Earlier this month, two bills were proposed to Governor Michelle Lujan Grisham; one of the bills is on universal education. This specific bill would declares that all pre-k facilities under Children, Youth and Families Department (CYFD) now would be moved under Public Education Department (PED) and become public education. This could have a fair impact on the Sandia community because the Working with Young Children program might be terminated.
The Working with Young Children class provides students with hands on experience working alongside children. Katie Maldonado, a Sandia alumni and a previous student of Working with Young children stated the impact this program had an impact on her career path; “I’m currently working with children now. I'm a supervisor at Sandia Learning center. The mini matadors helped me learn a lot and gave me a real work environment.” This class is not only a friendly and welcoming place, it also provides students with hands on experience. The program helps those who are looking into going to a career of teaching or early childhood education field get an inside on what their future might be like.
Now, students who were once part of the program, are enrolled in the program or simply know about its impact are taking a stance to prevent the termination of Working with Young Children. Donald Gurule who is on his first year of participating in the Working with Young Children program has started an online petition, and has attended the APS board meeting as a first step. Gurule has also contacted State Senators and the Governor and has been in contact with City Council.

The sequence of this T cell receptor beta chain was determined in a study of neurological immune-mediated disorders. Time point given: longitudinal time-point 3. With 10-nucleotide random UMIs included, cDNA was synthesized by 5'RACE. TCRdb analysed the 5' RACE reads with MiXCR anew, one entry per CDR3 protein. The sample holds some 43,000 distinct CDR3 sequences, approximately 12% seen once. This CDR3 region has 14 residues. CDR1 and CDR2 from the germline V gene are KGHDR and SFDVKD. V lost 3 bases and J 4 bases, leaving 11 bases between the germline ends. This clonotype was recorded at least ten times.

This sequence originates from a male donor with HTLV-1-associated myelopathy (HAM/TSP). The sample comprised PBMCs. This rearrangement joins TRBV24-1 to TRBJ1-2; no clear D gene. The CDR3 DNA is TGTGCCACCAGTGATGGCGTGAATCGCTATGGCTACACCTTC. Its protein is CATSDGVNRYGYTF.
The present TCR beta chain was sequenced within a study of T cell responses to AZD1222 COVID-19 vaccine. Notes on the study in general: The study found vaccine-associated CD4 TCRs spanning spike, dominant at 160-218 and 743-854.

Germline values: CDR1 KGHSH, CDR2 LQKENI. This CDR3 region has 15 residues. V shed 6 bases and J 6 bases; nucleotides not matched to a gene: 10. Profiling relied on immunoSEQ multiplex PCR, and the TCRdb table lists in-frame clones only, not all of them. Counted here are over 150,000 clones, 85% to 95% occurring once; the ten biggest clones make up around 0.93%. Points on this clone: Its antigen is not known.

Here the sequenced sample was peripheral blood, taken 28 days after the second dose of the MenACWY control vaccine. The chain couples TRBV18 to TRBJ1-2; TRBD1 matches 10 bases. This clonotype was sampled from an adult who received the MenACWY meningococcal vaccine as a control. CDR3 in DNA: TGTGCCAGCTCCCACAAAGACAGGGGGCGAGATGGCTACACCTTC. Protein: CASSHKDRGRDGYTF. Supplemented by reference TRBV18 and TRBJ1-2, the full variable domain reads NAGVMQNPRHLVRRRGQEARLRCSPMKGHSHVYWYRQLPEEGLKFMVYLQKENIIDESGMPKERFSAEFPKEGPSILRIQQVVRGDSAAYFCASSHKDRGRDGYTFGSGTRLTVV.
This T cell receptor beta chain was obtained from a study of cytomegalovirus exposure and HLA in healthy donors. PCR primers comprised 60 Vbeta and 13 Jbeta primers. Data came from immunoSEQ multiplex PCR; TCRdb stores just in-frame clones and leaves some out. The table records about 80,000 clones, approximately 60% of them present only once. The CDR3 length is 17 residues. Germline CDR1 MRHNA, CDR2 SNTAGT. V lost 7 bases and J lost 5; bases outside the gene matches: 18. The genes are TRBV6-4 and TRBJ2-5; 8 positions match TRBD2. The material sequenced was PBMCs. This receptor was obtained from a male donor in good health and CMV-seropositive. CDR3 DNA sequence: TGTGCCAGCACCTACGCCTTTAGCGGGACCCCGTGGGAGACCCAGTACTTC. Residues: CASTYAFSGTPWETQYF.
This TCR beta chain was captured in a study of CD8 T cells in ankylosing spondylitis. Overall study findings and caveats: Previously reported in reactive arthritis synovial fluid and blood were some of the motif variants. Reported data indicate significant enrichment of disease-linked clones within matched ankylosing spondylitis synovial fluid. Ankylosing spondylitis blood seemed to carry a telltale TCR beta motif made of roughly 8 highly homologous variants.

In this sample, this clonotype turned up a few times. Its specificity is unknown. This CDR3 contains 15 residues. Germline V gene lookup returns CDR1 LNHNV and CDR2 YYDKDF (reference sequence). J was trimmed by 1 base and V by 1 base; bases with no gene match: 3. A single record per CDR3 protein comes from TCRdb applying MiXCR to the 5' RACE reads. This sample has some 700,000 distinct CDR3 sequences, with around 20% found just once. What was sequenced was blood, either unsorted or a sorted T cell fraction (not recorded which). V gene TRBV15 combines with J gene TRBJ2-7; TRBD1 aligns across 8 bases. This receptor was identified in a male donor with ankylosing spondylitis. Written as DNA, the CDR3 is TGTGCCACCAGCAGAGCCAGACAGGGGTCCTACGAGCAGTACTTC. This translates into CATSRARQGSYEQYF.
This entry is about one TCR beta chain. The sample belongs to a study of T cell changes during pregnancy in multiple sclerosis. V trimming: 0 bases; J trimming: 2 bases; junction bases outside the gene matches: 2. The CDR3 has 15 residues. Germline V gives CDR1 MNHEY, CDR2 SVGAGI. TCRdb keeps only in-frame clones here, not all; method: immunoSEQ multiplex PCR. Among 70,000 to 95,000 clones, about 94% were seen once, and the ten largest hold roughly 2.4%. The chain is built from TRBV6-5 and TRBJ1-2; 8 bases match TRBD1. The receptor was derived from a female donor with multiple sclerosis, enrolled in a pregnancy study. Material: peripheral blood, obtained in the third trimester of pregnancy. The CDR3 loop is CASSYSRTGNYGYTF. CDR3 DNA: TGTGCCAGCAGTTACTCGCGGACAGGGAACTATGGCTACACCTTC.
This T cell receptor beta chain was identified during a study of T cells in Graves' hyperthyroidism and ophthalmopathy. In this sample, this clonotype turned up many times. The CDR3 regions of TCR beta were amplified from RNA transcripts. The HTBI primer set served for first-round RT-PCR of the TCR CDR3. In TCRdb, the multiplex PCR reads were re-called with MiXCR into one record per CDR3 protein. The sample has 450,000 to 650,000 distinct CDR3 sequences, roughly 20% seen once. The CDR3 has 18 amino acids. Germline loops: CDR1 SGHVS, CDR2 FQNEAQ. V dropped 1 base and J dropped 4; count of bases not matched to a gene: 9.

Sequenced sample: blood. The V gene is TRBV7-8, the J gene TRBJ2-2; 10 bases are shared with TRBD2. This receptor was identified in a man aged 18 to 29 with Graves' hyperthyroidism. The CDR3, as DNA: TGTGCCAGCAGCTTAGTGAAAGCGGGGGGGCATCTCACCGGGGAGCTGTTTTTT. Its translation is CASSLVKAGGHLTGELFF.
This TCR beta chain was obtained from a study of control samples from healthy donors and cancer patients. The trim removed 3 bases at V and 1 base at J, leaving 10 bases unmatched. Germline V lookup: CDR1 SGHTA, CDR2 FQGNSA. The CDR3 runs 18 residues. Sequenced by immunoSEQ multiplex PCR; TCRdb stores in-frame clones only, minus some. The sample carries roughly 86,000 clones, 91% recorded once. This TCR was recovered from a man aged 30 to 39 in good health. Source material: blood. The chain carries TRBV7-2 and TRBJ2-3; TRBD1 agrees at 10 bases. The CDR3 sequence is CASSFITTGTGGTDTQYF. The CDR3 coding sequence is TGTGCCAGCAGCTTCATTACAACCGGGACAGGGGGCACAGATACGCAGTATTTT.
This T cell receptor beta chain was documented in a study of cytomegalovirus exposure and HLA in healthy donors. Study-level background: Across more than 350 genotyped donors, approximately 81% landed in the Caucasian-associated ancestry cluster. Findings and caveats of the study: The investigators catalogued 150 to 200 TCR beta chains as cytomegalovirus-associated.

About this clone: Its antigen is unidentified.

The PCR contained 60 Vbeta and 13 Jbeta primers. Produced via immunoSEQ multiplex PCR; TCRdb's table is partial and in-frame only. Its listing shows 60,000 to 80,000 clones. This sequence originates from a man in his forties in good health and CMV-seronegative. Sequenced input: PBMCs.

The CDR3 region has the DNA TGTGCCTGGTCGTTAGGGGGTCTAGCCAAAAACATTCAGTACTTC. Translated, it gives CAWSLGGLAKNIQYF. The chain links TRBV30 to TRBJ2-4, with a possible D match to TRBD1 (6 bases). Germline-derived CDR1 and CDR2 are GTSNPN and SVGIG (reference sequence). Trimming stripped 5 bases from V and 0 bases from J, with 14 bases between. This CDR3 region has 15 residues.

The impact this universal education bill will have on our school is that many students are enrolled in this program, and some look at it as a possible career path. As of this year, the class has 160 sandia students and 27 mini matadors.. As for the impact on the community, many Sandia alumni bring their kids here and members of our surrounding neighborhood also bring their children here. With no program, parents will have to look for other alternative learning centers and Sandia students will have to look for another elective to choose. The program is a big contributor to our school and it helps our students build leadership skills; all that is left to hope for is for the bill to not pass.